I warned work that I might need to leave soon, and wrapped up a couple things I'd been working on.  Sure enough, Shar messaged that it sure looked like colic to her.  I finished up at work and left.  As I was pulling out, I wondered to myself whether Shar already had banamine (the drug of choice for pain relief with colic) and called her.  She didn't have any, so I said I'd call and/or drop by the vet clinic we both use to get some, since I'd be passing nearly right by it on my way to her place.

I called and asked for our vet if she was in, otherwise whoever could help with a colicking horse.  They didn't have a vet available right then, but put me through to a vet tech.  I was still on the phone with her (she was taking my info) when I arrived at the clinic, so I told her I was in the lobby and she [so rudely! ;-)] hung up on me and came out to meet me.  We talked about options.  There was a vet on call that was currently seeing a patient, then could leave and drive out to Shar's and charge a farm call on top of the other charges that would accrue.  Or if Arya could be hauled to the clinic, she could be seen sooner, since we'd get the timeslot right after the appointment, with the "travel time" being done by the horse while the vet was busy, instead of by the vet AFTER the other patient, plus it would cost me less money.  Hmm...  Called Shar to see if she could haul Arya.  With very little hesitation, and really only to ask if I thought they'd be able to do the health certificate and Coggins for Goodwin to travel down to California in a couple weeks, she agreed.  The tech wasn't sure about the paperwork, but figured probably so, and I figured it wouldn't hurt for Arya to have a buddy for both emotional support and literal support so she couldn't attempt to drop and roll in the trailer while tied by the halter, creating a bigger problem.  So she said she'd load them both up and get there as quickly as she could.  I asked if I should come there to help, and she said no need (both horses are good at loading in normal circumstances, and it doesn't sound like they gave her any trouble this time, either).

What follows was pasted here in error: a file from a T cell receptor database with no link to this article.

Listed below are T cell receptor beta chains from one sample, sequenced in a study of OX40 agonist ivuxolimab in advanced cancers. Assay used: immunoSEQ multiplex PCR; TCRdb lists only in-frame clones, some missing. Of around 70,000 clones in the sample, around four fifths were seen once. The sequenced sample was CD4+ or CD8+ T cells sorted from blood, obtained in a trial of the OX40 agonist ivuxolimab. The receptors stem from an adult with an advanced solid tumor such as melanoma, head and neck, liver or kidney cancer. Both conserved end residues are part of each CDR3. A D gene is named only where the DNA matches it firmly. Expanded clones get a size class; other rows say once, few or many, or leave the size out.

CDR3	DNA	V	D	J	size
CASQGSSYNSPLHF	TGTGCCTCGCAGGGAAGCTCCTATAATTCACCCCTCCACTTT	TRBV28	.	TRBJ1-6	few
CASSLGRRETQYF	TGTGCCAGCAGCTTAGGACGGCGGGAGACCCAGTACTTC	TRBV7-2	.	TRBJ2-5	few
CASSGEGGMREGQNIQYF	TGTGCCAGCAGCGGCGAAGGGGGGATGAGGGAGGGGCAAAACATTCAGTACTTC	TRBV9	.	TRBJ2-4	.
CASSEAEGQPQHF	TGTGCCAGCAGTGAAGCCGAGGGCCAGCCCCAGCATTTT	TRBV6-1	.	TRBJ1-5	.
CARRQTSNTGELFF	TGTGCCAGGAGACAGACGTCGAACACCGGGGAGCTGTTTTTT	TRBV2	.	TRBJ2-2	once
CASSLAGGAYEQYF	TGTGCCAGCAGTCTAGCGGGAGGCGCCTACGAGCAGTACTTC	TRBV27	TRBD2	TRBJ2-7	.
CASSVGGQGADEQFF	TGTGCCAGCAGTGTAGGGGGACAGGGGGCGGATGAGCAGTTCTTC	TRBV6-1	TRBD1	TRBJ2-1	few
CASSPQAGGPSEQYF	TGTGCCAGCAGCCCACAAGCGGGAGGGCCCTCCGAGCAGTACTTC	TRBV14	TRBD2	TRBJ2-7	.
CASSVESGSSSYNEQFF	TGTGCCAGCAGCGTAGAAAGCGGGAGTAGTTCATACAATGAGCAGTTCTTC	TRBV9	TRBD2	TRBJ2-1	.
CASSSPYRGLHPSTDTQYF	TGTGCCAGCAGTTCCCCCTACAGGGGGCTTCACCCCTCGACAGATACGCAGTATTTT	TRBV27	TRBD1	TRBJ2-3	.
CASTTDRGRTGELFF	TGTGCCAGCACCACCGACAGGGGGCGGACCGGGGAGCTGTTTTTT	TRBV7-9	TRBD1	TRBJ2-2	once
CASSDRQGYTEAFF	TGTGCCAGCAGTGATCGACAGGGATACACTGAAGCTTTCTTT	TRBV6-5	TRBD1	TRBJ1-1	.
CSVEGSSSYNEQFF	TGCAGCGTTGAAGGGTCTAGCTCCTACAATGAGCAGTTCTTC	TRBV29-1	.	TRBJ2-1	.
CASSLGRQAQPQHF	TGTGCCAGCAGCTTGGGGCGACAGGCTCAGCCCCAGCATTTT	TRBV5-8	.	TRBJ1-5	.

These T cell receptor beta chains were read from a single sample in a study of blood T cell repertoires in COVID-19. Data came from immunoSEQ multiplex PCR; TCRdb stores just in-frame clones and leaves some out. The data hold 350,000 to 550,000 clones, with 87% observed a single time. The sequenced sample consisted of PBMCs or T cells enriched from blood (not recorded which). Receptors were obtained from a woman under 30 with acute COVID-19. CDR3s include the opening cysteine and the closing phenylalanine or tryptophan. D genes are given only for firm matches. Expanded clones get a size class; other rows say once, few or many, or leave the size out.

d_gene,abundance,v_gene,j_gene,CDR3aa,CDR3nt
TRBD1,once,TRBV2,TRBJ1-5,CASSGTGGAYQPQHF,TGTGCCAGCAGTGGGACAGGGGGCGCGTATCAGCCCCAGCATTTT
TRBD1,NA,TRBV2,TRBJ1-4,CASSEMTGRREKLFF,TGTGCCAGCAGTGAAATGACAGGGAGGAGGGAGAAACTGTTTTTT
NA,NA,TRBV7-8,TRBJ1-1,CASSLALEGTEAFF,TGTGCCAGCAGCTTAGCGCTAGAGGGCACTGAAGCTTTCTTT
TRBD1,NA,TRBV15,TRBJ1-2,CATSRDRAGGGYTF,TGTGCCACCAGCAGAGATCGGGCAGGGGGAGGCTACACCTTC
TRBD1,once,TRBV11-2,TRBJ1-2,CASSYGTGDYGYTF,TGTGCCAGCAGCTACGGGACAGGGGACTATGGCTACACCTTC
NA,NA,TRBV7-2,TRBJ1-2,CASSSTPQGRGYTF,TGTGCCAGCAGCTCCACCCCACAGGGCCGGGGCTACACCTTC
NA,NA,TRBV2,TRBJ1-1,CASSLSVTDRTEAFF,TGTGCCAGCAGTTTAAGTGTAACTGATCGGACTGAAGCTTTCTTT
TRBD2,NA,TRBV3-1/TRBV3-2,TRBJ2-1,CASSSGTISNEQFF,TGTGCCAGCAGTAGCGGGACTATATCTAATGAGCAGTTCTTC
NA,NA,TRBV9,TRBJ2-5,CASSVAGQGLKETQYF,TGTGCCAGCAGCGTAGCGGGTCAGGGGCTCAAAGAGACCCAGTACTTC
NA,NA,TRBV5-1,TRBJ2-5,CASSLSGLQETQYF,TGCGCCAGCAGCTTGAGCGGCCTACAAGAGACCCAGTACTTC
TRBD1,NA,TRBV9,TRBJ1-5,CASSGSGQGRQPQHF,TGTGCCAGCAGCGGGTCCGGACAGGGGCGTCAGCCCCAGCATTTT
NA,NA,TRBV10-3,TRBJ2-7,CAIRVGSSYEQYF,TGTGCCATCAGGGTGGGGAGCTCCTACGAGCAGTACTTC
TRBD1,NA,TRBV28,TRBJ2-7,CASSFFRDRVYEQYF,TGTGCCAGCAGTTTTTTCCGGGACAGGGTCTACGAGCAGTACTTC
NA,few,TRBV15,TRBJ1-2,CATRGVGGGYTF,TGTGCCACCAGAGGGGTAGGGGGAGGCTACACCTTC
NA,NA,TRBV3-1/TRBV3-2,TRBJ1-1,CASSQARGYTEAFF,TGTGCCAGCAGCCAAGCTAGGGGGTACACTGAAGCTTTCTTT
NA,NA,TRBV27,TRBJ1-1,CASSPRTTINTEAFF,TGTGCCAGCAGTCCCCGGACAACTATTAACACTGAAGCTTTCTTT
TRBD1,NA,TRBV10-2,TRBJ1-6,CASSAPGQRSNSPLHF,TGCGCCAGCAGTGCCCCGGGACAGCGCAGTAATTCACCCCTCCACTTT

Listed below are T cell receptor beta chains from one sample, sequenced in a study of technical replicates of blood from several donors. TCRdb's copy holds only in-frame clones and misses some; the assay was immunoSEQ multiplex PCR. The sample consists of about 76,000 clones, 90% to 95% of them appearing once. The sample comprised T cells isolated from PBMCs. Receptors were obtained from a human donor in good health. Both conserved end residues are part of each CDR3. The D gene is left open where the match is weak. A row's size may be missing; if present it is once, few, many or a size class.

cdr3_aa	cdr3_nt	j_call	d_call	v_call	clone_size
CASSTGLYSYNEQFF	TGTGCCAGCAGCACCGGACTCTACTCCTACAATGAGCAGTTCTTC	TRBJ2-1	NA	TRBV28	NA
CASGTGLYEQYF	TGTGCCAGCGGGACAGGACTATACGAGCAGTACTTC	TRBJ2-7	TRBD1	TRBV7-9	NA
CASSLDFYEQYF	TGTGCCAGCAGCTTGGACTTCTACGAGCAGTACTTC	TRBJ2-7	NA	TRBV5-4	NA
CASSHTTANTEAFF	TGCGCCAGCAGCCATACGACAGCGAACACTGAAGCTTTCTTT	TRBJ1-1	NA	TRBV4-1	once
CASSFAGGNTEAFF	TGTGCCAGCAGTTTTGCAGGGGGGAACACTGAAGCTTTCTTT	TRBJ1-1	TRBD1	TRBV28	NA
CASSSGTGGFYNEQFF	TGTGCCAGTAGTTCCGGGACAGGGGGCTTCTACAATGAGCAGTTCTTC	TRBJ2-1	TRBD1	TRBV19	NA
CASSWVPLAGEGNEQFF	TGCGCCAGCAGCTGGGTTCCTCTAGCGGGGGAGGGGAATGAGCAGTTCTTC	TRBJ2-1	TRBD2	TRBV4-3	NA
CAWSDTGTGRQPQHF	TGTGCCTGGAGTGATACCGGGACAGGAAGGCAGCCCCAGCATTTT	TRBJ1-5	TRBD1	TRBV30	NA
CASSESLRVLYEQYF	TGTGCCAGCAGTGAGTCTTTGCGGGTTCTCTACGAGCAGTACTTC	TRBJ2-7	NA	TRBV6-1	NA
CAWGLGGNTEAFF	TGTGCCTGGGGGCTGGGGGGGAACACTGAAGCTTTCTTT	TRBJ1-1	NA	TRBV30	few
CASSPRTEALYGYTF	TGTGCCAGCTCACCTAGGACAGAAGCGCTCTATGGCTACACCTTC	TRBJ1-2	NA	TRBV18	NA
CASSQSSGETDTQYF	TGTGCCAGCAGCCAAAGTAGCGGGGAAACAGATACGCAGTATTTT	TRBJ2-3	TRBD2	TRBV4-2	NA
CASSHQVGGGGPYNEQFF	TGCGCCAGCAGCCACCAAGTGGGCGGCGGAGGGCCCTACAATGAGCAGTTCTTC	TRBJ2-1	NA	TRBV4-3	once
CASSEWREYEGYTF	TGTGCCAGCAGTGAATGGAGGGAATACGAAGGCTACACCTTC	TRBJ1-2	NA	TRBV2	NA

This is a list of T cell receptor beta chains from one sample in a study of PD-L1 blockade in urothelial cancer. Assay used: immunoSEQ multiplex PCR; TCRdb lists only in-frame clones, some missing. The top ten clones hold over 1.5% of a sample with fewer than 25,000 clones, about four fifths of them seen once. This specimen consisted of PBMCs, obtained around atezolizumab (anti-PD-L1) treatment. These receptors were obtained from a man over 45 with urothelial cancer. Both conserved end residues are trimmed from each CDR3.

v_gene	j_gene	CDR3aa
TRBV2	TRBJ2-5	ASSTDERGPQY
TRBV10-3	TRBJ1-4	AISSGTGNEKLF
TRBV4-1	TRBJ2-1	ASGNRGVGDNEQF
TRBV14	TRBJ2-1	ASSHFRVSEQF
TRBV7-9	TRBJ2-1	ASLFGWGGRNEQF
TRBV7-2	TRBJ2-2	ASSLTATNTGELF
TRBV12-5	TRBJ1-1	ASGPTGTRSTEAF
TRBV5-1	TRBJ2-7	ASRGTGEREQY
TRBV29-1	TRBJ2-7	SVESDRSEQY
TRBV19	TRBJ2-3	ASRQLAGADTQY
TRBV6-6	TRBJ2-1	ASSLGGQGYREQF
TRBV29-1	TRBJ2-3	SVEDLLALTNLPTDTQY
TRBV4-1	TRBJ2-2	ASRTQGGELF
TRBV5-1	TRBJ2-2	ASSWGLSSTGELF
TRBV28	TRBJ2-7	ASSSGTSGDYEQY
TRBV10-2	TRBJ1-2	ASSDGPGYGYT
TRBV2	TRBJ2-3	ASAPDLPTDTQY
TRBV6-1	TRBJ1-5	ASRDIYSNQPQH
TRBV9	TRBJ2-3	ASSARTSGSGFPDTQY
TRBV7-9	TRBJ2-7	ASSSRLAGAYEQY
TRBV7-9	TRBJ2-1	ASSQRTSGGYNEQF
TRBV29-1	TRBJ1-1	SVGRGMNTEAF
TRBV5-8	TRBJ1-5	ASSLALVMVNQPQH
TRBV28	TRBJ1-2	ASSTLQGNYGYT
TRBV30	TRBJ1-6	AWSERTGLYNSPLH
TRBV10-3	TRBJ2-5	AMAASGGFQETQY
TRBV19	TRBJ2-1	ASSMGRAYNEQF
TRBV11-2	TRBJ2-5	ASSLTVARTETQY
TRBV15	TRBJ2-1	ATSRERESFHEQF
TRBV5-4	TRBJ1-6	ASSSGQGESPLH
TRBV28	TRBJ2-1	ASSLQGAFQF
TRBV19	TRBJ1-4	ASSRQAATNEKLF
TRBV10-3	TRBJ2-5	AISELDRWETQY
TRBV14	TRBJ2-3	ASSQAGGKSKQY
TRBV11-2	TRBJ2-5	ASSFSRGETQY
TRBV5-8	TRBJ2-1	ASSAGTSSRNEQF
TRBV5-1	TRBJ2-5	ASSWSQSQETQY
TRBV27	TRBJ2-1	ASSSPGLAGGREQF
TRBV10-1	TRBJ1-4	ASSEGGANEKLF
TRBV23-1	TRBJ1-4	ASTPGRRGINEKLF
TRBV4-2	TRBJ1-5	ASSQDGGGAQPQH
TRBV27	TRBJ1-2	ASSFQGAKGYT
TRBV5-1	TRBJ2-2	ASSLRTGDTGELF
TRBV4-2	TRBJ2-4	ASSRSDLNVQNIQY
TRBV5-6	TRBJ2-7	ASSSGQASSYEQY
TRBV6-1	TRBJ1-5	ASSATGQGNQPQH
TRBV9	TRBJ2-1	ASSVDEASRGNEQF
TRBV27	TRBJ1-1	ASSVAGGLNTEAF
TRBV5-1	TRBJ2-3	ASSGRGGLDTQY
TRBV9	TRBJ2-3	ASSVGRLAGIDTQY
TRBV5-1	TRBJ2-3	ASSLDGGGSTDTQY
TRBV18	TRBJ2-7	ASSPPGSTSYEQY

So I filled out a form and then just had to sit and wait for her to arrive.  I posted to Facebook, then read some on Facebook, but mostly sat and worried.  I realized I had shoes in my car (as opposed to the sandals I was currently wearing), so I changed into those.  But mostly just sat and worried.

They finally arrived and the staff noticed her pulling in and showed me where to go to get out back.  Shar unloaded Goodwin and tied him to the trailer, and I unloaded Arya.  She clearly was not feeling well but willingly got off the trailer and walked across the asphalt toward the clinic barn.  She balked a little as we approached the rubber mats, but stepped onto them.  When I asked her to step in between the narrow rails of the stocks, she was less impressed, but still did so more or less willingly.  However, once she was standing still there, she thought she might like to lay down and roll, so she got kind of squirmy for a bit, but eventually settled down for the most part.  I rubbed her head.  She mostly held it really low and droopy so at one point I was braiding her forelock and rubbing the top of her head between her ears instead of rubbing the front of her face like she usually likes.

Poor, sad pony.  :-(

The poor girl was clearly not feeling well.  I mean first of all her just walking relatively willingly into a strange situation was one clue.  But her body was droopy yet tense, if that makes sense.  Her eyes looked worried and her breathing was fast.  Poor girlie.  I loved on her while Shar and the vet tech did the initial paperwork for Goodwin (names and addresses of where he was starting and where he was heading).

Soon enough, the vet arrived.  He was GREAT.  Introduced himself, and not only explained what the different things he proposed was going to cost, but what exactly he'd be doing, and even involved me (and Shar) in them.  He showed us how to take a Arya's pulse under her jaw, and complimented Shar when she said she'd assessed the gut sounds the same as he was.